King Tutankhamen (King Tut) was one of the lesser-known Egyptian pharaohs – his ticket to fame was due to the diligent and persistent drive of archeologist Howard Carter. While working for Lord Carnarvon, Mr. Carter uncovered many objects from the pyramids in the Valley of the Kings. These finds encouraged his theory that there was another tomb still left to uncover. In 1922, Carter found a sign – a step that had been cut into the rock. After sending him a telegraph, Lord Carnarvon arrived at the sight and then broke the seal of the tomb. With a candle in his hand, Carter felt the warm air rushing out of a tomb that had been closed for some 3,300 years! As they explored the tomb and the burial chamber, they found a golden coffin within a coffin, and, inside, the now-famous gold head mask of King Tut. The tomb was a treasure chest of articles, and the hieroglyphs on the walls depicted King Tut as a brave warrior, charioteer and hunter. After examination of the mummy, it was conjectured that his death may have been foul play, but in those early days they only had x-rays to examine the mummy. Eight decades later, King Tut was removed from his sarcophagus, given CT scans, and DNA was removed from his bones (and also the bones of his relatives). From these tests, scientists were able to uncover some interesting facts. It was not uncommon for the royals to be interbred between sister and brother to keep the bloodline pure, but as we know today, inbreeding is not the best way to prorogate the species. So, was King Tut a hunter, warrior and charioteer that met his demise from foul play? No. He was a weak and frail teenager (19 years old) with a deformed left foot caused by necrosis – who probably even needed a cane to walk. He also had multiple strains of parasitic malaria, with one of the strains being the most virile and deadly. So, with the inbreeding, necrosis in the foot and virile malaria, his immune system was repressed and death followed. Through all of the myths, conjectures and legends, modern medicine was able to delve into the medical history of a 3,300 year old body and lay out the real facts – THAT is amazing!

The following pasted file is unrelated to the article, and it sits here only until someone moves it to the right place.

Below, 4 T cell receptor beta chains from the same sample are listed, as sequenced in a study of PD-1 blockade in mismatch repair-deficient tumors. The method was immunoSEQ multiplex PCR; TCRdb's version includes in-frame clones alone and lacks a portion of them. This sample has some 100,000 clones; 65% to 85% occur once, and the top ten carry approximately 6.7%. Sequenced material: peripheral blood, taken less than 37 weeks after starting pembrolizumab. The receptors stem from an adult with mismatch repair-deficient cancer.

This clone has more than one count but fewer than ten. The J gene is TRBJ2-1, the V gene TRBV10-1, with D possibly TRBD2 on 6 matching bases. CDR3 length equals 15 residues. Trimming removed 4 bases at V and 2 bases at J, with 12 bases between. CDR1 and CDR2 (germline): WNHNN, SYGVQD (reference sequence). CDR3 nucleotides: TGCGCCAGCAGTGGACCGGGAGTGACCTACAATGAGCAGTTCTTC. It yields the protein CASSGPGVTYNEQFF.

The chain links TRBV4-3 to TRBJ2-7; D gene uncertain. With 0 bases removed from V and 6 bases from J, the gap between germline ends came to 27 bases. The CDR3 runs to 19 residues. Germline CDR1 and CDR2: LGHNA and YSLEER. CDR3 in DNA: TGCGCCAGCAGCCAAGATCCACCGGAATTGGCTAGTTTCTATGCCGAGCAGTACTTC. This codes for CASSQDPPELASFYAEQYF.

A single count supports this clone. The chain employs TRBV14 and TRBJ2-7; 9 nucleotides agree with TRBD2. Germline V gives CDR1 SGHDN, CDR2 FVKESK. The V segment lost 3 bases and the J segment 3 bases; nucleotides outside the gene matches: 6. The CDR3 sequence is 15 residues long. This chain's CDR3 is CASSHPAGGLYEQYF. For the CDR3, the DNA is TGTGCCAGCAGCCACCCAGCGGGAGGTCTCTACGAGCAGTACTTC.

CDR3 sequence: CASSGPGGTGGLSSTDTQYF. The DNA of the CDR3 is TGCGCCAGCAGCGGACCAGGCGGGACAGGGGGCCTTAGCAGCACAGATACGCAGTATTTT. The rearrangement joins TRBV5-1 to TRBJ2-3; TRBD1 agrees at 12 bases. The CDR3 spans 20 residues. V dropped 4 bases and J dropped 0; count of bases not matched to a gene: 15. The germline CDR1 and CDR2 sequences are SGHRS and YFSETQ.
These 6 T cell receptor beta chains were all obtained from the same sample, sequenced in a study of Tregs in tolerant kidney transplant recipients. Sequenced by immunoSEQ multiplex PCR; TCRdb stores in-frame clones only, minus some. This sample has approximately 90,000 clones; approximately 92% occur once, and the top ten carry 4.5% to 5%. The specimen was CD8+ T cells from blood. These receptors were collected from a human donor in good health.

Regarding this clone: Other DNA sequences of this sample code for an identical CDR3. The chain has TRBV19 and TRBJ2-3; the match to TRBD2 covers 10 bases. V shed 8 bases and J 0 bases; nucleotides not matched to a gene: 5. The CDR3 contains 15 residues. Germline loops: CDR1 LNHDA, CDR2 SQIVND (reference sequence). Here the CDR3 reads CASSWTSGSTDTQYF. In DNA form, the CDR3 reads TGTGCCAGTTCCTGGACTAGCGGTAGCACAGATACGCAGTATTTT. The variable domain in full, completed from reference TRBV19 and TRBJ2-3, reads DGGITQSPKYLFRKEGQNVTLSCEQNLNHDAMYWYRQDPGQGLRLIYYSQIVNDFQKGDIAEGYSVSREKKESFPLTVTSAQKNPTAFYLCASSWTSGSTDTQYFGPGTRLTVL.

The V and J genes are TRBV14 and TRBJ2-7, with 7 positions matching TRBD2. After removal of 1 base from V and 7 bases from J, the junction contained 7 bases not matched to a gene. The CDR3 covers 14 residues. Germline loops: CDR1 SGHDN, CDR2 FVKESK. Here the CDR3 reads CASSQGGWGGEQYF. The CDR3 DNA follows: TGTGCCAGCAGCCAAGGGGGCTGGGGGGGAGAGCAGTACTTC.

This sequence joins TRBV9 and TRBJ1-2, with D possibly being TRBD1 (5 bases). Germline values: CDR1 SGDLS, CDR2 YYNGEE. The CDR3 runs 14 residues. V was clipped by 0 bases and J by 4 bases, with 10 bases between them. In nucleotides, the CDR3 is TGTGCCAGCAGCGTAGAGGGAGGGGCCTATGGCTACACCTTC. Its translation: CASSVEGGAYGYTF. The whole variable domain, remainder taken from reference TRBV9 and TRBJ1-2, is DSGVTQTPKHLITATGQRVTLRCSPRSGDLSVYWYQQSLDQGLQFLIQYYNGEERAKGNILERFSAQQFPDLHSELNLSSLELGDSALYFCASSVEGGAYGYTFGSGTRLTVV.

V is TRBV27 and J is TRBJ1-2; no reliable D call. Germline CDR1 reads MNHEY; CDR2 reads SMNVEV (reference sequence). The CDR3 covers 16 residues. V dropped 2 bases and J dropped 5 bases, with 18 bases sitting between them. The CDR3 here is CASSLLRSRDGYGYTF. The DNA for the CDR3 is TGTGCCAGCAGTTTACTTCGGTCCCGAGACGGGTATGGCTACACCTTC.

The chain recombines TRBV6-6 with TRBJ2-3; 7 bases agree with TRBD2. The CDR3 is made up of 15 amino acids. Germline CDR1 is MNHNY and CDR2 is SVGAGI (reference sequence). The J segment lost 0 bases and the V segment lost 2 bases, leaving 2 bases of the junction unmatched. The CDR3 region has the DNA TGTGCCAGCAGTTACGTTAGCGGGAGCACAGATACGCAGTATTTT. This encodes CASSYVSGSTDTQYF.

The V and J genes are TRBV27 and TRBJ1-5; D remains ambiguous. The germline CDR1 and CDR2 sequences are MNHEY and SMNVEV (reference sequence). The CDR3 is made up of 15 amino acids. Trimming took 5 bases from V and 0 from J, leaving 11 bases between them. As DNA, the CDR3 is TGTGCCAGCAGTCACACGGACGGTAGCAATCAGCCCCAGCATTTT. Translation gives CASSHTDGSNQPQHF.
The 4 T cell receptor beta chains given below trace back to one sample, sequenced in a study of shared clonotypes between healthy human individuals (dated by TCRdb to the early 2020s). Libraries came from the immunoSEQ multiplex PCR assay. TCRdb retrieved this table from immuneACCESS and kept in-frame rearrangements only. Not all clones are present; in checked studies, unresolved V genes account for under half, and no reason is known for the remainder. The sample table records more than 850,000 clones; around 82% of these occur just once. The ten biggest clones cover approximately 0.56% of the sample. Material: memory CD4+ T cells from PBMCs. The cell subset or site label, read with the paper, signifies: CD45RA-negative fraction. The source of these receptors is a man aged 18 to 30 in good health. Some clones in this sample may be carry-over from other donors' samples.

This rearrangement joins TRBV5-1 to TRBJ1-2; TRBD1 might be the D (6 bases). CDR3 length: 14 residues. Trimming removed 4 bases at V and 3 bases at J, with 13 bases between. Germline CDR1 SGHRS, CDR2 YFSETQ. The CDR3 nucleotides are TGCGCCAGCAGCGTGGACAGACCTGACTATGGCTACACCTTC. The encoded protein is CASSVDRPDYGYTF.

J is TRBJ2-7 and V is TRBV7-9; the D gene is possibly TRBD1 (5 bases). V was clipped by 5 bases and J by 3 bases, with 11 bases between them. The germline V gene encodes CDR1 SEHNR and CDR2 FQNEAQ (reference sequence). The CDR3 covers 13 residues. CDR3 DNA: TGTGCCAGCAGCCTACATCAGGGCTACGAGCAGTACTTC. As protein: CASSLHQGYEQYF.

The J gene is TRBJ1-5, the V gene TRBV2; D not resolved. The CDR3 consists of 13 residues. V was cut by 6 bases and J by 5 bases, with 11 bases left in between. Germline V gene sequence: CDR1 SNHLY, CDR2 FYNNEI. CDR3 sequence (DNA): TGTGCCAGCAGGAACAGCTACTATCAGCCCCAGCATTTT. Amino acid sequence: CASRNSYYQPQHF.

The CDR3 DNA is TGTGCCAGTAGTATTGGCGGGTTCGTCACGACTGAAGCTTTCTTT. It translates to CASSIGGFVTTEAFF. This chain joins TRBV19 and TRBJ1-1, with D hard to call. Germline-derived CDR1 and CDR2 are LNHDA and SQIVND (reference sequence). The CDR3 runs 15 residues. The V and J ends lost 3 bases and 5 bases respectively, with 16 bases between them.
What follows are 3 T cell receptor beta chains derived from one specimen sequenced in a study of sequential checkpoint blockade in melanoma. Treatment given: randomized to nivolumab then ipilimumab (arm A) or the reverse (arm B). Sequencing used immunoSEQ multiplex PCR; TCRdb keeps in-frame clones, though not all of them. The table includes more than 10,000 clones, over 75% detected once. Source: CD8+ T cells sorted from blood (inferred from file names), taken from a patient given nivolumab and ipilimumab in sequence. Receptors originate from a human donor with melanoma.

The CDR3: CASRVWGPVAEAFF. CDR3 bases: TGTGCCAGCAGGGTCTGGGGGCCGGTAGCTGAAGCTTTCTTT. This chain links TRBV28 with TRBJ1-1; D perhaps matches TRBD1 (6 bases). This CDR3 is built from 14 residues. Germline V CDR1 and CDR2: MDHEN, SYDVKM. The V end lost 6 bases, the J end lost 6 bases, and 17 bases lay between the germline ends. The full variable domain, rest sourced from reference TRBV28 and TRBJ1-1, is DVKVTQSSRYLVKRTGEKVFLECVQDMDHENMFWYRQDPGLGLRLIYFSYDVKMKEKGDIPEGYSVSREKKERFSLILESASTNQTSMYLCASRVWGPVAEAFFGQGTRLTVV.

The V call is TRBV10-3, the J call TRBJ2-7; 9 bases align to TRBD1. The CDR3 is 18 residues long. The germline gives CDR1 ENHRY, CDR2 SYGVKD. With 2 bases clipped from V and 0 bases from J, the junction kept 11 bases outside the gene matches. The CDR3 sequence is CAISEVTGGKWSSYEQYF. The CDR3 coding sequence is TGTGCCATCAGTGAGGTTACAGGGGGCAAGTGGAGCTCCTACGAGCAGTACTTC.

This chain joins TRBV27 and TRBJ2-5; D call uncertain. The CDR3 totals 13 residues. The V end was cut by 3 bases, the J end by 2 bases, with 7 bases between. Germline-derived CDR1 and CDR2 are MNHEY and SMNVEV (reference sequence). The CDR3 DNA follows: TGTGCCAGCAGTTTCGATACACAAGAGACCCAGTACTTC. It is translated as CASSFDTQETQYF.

SharLeigh has an inquisitive nature – she is interested in current events, history, science and many more subjects, including things that go bump in the night! Since 1997, SharLeigh has scoured the internet, looking for interesting, fun and timely topics covering all sorts of human-interest subjects for her articles from her home in Fontana, CA.